Hillsboro, OR faced an ongoing problem: its Arch, the embodiment of civic pride,
had become an eyesore in the city's nightscape. Marring the grandeur of the 90
ft Arch was the failure of many of the 580 incandescent lights outlining its contours.
Although the burnt-out bulbs prompted complaints from city residents, given their
average operating life of just 14 months, replacement was neither frequently nor
Compounding the problem was the light rail line running beneath the Arch, and
the transit authority's reluctance to stop rail service, reroute trains, and
inconvenience commuters to enable maintenance crews to relamp the Arch. Two
or three times a year, the transit authority gave city maintenance an hour,
usually at 2 A.M., to replace any failed incandescent bulbs. Not only was the
time less than ideal, it was costly: overtime labor expenditures for a relamping
crew of four and a flag crew of two amounted to about $1,000, plus $1,100 for
renting a 100 ft lift truck.
In order to minimize the frequency with which the Arch had to be relamped and
reduce maintenance costs, Hillsboro facilities manager Mike Klein searched for
an alternative to incandescent lights. "We considered using floodlights
to wash the structure in color, but then started to research something with
a longer life. We knew about LED technology, so we looked for and found a company
that made LED bulbs that we could use on the Arch."
Mike contacted LEDtronics (www.LEDtronics.com),
a premier light emitting diode (LED) lamp manufacturer located in Torrance,
CA. LEDtronics' answer: a four-LED cluster 470nm Blue LED that uses a tenth
of the power required by an equivalent incandescent lamp and, most importantly,
operates for 11 years.
An LED is a diode chip made from semiconductor materials, usually from groups
III and IV of the periodic table. When current flows across the junctions of
the different materials, the energy level in the semiconductor changes. This
change in energy generates photons, some of which are emitted as light. The
color wavelength of the light is determined by the composition of the semiconductor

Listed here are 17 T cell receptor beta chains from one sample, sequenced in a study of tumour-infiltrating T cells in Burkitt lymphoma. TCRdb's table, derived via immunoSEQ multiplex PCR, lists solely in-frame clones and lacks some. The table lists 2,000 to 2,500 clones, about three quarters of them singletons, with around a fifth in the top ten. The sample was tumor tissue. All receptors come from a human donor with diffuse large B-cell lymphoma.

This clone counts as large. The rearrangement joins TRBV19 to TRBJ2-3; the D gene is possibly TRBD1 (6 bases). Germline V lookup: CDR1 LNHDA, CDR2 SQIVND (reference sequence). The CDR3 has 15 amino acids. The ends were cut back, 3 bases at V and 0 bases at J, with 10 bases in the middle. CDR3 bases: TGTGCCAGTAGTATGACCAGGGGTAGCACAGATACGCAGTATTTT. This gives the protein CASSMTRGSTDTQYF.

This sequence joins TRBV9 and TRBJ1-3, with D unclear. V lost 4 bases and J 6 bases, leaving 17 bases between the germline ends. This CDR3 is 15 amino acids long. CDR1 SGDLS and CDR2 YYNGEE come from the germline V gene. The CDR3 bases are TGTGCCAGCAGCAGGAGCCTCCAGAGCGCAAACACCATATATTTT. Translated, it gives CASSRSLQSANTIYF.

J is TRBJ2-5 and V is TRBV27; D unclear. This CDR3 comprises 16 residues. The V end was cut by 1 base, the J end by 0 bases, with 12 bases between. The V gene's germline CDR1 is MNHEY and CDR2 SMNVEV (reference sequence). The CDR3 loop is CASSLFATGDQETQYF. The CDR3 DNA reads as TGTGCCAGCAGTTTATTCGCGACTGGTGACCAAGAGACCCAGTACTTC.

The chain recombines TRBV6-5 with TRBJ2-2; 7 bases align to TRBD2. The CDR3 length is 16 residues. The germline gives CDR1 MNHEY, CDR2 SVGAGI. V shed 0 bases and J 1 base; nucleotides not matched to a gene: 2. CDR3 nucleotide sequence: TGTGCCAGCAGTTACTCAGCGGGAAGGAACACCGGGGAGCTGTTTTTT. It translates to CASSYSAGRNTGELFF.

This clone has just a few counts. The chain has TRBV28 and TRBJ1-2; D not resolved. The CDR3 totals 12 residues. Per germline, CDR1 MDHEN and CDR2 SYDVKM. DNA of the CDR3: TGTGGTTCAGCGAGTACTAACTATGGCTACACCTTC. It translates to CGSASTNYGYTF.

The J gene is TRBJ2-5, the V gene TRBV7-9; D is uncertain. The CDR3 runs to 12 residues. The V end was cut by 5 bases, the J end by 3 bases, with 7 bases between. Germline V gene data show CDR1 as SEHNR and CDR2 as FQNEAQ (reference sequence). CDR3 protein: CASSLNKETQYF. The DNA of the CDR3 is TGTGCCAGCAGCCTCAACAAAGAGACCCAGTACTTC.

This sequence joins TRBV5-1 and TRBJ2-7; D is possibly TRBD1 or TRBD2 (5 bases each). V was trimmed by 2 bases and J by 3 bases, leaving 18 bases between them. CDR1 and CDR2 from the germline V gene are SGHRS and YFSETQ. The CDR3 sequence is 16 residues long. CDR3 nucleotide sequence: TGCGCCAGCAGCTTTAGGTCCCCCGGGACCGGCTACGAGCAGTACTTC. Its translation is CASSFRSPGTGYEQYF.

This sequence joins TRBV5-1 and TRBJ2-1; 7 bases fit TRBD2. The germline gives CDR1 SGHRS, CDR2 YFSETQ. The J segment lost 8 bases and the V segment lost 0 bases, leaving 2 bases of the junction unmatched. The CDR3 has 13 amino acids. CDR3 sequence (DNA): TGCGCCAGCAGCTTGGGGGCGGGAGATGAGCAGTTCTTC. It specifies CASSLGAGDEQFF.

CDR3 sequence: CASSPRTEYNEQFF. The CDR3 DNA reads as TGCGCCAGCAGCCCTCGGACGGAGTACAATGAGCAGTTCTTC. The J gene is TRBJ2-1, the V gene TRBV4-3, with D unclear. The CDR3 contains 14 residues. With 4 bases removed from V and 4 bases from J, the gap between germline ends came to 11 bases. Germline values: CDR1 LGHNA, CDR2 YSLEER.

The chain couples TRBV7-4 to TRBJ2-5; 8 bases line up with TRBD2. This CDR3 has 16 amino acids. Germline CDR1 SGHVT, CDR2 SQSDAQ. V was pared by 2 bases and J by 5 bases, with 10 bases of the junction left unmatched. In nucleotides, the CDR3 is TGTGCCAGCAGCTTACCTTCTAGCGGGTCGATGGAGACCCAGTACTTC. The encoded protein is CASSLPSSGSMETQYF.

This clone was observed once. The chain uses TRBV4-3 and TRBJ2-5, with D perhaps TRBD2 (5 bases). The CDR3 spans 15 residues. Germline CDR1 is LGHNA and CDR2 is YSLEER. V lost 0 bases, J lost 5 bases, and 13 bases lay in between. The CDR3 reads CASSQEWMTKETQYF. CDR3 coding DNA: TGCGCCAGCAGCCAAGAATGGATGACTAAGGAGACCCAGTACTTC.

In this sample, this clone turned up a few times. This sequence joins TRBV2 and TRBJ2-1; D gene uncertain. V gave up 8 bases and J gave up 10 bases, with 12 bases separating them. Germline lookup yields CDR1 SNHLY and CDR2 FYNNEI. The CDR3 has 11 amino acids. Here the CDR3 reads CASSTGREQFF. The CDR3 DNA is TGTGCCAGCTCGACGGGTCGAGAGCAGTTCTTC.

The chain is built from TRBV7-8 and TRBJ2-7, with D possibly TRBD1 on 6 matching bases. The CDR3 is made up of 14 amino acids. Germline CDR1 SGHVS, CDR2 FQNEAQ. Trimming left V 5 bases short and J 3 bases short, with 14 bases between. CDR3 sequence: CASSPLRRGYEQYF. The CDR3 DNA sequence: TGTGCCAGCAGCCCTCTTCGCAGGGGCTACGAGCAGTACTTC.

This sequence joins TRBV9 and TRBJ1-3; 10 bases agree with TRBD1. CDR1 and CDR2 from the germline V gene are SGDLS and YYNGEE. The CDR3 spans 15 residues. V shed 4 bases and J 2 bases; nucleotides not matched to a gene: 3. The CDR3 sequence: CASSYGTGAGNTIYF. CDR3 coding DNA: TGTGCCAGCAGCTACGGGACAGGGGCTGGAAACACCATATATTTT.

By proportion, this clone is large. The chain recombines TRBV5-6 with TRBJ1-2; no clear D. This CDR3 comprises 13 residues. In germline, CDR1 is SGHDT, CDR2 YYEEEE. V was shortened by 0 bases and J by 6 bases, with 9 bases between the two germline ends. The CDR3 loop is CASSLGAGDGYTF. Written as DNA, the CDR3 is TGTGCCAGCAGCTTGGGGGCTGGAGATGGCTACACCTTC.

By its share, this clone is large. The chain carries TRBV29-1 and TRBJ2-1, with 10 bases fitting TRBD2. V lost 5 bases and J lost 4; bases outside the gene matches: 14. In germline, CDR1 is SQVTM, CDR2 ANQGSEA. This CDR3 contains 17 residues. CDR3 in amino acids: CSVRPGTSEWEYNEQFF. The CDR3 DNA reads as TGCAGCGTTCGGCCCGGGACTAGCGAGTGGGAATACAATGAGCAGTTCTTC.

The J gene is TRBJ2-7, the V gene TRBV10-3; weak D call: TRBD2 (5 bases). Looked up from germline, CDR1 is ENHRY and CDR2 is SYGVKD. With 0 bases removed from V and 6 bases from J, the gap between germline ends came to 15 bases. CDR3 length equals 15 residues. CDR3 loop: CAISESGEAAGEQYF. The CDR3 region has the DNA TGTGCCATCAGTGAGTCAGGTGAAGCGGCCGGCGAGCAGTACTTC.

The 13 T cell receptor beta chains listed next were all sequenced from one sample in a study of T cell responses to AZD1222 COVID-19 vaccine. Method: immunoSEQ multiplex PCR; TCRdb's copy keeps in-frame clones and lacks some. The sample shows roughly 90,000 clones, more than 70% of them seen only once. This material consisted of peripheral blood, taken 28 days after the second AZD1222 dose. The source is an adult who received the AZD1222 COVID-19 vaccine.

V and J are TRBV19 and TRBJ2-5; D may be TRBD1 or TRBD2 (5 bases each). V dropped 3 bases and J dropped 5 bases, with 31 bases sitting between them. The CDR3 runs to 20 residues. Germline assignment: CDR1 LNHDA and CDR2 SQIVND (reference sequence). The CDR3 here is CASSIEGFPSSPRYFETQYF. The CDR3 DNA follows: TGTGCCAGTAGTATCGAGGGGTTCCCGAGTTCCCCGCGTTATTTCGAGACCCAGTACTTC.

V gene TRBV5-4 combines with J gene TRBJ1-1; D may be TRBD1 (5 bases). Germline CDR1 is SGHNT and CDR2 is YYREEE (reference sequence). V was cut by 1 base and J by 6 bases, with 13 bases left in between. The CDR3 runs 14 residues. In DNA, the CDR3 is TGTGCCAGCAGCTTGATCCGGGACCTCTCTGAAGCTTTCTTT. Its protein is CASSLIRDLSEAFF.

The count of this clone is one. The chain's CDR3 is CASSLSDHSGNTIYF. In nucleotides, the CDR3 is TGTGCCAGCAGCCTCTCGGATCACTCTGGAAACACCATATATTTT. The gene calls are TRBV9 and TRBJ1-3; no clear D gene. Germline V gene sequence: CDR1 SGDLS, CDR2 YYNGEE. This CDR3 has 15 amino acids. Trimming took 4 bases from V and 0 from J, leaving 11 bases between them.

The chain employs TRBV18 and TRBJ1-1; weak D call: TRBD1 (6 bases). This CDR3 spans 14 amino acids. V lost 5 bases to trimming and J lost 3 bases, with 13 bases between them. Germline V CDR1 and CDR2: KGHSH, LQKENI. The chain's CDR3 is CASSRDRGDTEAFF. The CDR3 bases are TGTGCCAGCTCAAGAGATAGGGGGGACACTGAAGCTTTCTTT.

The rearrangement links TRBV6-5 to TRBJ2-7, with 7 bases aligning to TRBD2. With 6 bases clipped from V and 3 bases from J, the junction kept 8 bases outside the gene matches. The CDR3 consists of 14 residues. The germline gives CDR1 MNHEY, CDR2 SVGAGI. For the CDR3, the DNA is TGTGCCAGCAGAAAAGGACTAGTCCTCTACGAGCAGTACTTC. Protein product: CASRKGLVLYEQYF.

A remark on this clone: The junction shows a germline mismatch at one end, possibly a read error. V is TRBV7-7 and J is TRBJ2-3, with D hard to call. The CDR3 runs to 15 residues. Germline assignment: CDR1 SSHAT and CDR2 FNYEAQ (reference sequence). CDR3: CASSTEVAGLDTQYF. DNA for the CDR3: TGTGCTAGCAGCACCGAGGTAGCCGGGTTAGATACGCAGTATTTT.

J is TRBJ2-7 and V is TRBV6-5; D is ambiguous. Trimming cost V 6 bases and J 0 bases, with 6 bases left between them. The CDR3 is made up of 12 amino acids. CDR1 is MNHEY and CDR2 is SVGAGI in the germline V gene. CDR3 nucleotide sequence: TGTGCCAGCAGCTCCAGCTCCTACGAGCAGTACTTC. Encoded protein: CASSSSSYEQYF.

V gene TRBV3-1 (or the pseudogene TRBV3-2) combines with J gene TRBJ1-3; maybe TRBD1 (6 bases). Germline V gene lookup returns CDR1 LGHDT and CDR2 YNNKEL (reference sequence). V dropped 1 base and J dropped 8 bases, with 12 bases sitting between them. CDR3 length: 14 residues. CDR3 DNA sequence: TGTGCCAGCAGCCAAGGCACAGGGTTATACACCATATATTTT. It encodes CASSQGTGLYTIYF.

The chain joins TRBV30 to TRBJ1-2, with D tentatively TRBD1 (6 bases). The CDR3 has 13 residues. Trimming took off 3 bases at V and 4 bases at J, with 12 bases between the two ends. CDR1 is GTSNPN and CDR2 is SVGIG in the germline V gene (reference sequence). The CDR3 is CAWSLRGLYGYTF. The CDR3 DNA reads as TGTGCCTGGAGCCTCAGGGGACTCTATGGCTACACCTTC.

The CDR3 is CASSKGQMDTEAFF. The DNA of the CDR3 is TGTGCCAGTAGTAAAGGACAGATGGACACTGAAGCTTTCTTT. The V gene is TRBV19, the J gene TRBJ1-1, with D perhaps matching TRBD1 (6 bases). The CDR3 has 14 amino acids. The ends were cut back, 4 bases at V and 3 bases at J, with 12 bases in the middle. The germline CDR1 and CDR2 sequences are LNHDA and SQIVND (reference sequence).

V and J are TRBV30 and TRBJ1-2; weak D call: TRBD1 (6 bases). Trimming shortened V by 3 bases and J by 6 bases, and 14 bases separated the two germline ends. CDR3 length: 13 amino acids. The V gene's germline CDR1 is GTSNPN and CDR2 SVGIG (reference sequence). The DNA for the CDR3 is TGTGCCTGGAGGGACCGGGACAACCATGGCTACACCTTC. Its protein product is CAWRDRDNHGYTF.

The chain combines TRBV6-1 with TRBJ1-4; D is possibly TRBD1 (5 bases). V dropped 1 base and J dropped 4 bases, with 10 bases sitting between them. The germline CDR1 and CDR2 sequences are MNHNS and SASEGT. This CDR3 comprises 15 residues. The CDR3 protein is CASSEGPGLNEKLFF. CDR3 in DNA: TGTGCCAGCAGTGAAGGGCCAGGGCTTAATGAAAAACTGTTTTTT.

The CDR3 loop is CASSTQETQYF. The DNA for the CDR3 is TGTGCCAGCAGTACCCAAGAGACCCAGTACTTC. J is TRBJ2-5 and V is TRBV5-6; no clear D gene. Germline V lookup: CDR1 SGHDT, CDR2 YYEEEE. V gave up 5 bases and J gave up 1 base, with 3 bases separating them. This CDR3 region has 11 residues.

material and is independent of the lens color.
With an average 100,000-hour operating life, LEDs last 30-50 times longer than
any incandescent lamp, making them the perfect solution for a maintenance-intensive
lighting application like the Hillsboro Arch. While hair-thin metal filaments
and glass make incandescent lights vulnerable to damage, LEDs are solid state
with no fragile filaments to break. The results? LEDs are impervious to electrical
and mechanical shock, vibration, frequent switching, and environmental extremes,
so they operate year after year. In the four months since the 580 LEDs have
been installed on the Arch there have been no failures.
"Over a similar four-month period, we would lose 5-10% of the incandescent
lamps to burnout," says Mike Klein. Between the lamps themselves and labor
expenditures, each replacement process was costing almost $2,500. This became
a $5,000 to $7,500 per year expenditure that has now been virtually eliminated
by using LED lamps manufactured by LEDtronics.
LED lamps use 80-90% less operating power than standard incandescent bulbs,
which expend 90% or more of their energy in the formation of heat. LEDs emit
100% of their energy as colored light while generating negligible heat. In the
short time since the Arch was relamped, Hillsboro has already seen considerable
savings in operating costs. The Arch now operates at 0.6kW for the entire 580
lamps compared with 2.7kW for incandescents -- a fourfold reduction in the operating
costs and a 75% decrease in energy consumption.
While LED lamps seemed the most logical choice based on life expectancy, the
price when compared with similar incandescent lamps made Hillsboro skittish.
Hillsboro's financial concerns were soothed when analysis showed that the cost
of the LEDs would be offset by the reduced need for relamping. Typically, savings
from reduced power usage, maintenance cost, and downtime return the capital
investment in six to eight months! While the purchase price of an incandescent
appears as pennies on the books, the true cost lies in squandered energy and
labor costs. Depending on what it costs to pay a maintenance worker -- even
if it's just for 15 minutes -- the real cost of relamping incandescent bulbs
Cost savings aside, the Arch is now more attractive. The LEDs create a soft
electric-blue halo against the night sky -- a dramatic departure from the harsh
corona made by the incandescent lamps. LEDtronics provided Mike Klein with lamps
of various colors from which to select. After seeing the different colors, city
staff members voted for the blue. "The lighting is different as well,"
Klein said. "In some ways, it's more intense and more directional. It depends
on the angle from where you're viewing it. I think you'll see the Arch from
a lot farther away now," Klein said. "From farther away, it looks
better. From a distance the two lines of blue kind of merge together."